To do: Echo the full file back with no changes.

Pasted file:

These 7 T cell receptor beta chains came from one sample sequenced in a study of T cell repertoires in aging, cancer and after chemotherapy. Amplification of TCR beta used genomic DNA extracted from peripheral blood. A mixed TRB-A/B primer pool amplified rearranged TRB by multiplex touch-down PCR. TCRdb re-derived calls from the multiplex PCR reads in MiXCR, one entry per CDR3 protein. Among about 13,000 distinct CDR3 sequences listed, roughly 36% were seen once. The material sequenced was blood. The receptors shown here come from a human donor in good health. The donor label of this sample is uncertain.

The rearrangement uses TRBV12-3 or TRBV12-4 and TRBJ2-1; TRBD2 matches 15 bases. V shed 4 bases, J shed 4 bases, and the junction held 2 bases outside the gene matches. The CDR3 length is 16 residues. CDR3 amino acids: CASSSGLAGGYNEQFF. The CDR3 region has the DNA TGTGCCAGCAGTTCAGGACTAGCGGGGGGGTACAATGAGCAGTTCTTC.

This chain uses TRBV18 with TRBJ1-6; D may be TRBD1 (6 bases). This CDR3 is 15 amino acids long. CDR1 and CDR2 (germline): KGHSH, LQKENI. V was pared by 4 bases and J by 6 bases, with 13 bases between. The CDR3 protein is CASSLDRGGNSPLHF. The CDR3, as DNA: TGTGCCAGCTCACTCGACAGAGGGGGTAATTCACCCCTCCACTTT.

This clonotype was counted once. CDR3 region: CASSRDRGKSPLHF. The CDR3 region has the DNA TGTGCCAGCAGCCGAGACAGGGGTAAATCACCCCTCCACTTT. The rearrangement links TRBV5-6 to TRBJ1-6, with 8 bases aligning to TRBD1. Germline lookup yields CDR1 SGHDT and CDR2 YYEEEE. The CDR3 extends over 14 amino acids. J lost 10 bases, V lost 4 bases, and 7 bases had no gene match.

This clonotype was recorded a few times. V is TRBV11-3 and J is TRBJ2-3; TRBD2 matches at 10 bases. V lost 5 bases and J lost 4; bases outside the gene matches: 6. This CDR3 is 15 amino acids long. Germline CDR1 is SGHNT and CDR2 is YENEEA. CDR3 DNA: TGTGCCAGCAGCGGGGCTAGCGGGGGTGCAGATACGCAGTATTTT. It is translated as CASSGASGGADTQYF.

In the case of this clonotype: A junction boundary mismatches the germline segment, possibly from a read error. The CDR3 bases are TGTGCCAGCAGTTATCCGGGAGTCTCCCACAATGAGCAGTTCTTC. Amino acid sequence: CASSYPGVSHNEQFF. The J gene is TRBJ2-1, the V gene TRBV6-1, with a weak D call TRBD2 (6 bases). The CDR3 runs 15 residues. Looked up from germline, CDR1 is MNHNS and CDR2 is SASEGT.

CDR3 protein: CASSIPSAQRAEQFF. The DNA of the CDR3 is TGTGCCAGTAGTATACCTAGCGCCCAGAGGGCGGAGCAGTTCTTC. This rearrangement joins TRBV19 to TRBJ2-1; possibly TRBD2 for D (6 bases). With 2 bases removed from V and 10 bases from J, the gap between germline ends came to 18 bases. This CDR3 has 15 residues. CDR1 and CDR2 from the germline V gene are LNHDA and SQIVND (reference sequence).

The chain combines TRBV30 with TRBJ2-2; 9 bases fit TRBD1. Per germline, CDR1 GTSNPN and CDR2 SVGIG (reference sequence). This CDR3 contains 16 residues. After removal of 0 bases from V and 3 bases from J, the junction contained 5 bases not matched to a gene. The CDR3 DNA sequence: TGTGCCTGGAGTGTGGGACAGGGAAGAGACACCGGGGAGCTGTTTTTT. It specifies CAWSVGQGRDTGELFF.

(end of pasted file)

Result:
These 7 T cell receptor beta chains came from one sample sequenced in a study of T cell repertoires in aging, cancer and after chemotherapy. Amplification of TCR beta used genomic DNA extracted from peripheral blood. A mixed TRB-A/B primer pool amplified rearranged TRB by multiplex touch-down PCR. TCRdb re-derived calls from the multiplex PCR reads in MiXCR, one entry per CDR3 protein. Among about 13,000 distinct CDR3 sequences listed, roughly 36% were seen once. The material sequenced was blood. The receptors shown here come from a human donor in good health. The donor label of this sample is uncertain.

The rearrangement uses TRBV12-3 or TRBV12-4 and TRBJ2-1; TRBD2 matches 15 bases. V shed 4 bases, J shed 4 bases, and the junction held 2 bases outside the gene matches. The CDR3 length is 16 residues. CDR3 amino acids: CASSSGLAGGYNEQFF. The CDR3 region has the DNA TGTGCCAGCAGTTCAGGACTAGCGGGGGGGTACAATGAGCAGTTCTTC.

This chain uses TRBV18 with TRBJ1-6; D may be TRBD1 (6 bases). This CDR3 is 15 amino acids long. CDR1 and CDR2 (germline): KGHSH, LQKENI. V was pared by 4 bases and J by 6 bases, with 13 bases between. The CDR3 protein is CASSLDRGGNSPLHF. The CDR3, as DNA: TGTGCCAGCTCACTCGACAGAGGGGGTAATTCACCCCTCCACTTT.

This clonotype was counted once. CDR3 region: CASSRDRGKSPLHF. The CDR3 region has the DNA TGTGCCAGCAGCCGAGACAGGGGTAAATCACCCCTCCACTTT. The rearrangement links TRBV5-6 to TRBJ1-6, with 8 bases aligning to TRBD1. Germline lookup yields CDR1 SGHDT and CDR2 YYEEEE. The CDR3 extends over 14 amino acids. J lost 10 bases, V lost 4 bases, and 7 bases had no gene match.

This clonotype was recorded a few times. V is TRBV11-3 and J is TRBJ2-3; TRBD2 matches at 10 bases. V lost 5 bases and J lost 4; bases outside the gene matches: 6. This CDR3 is 15 amino acids long. Germline CDR1 is SGHNT and CDR2 is YENEEA. CDR3 DNA: TGTGCCAGCAGCGGGGCTAGCGGGGGTGCAGATACGCAGTATTTT. It is translated as CASSGASGGADTQYF.

In the case of this clonotype: A junction boundary mismatches the germline segment, possibly from a read error. The CDR3 bases are TGTGCCAGCAGTTATCCGGGAGTCTCCCACAATGAGCAGTTCTTC. Amino acid sequence: CASSYPGVSHNEQFF. The J gene is TRBJ2-1, the V gene TRBV6-1, with a weak D call TRBD2 (6 bases). The CDR3 runs 15 residues. Looked up from germline, CDR1 is MNHNS and CDR2 is SASEGT.

CDR3 protein: CASSIPSAQRAEQFF. The DNA of the CDR3 is TGTGCCAGTAGTATACCTAGCGCCCAGAGGGCGGAGCAGTTCTTC. This rearrangement joins TRBV19 to TRBJ2-1; possibly TRBD2 for D (6 bases). With 2 bases removed from V and 10 bases from J, the gap between germline ends came to 18 bases. This CDR3 has 15 residues. CDR1 and CDR2 from the germline V gene are LNHDA and SQIVND (reference sequence).

The chain combines TRBV30 with TRBJ2-2; 9 bases fit TRBD1. Per germline, CDR1 GTSNPN and CDR2 SVGIG (reference sequence). This CDR3 contains 16 residues. After removal of 0 bases from V and 3 bases from J, the junction contained 5 bases not matched to a gene. The CDR3 DNA sequence: TGTGCCTGGAGTGTGGGACAGGGAAGAGACACCGGGGAGCTGTTTTTT. It specifies CAWSVGQGRDTGELFF.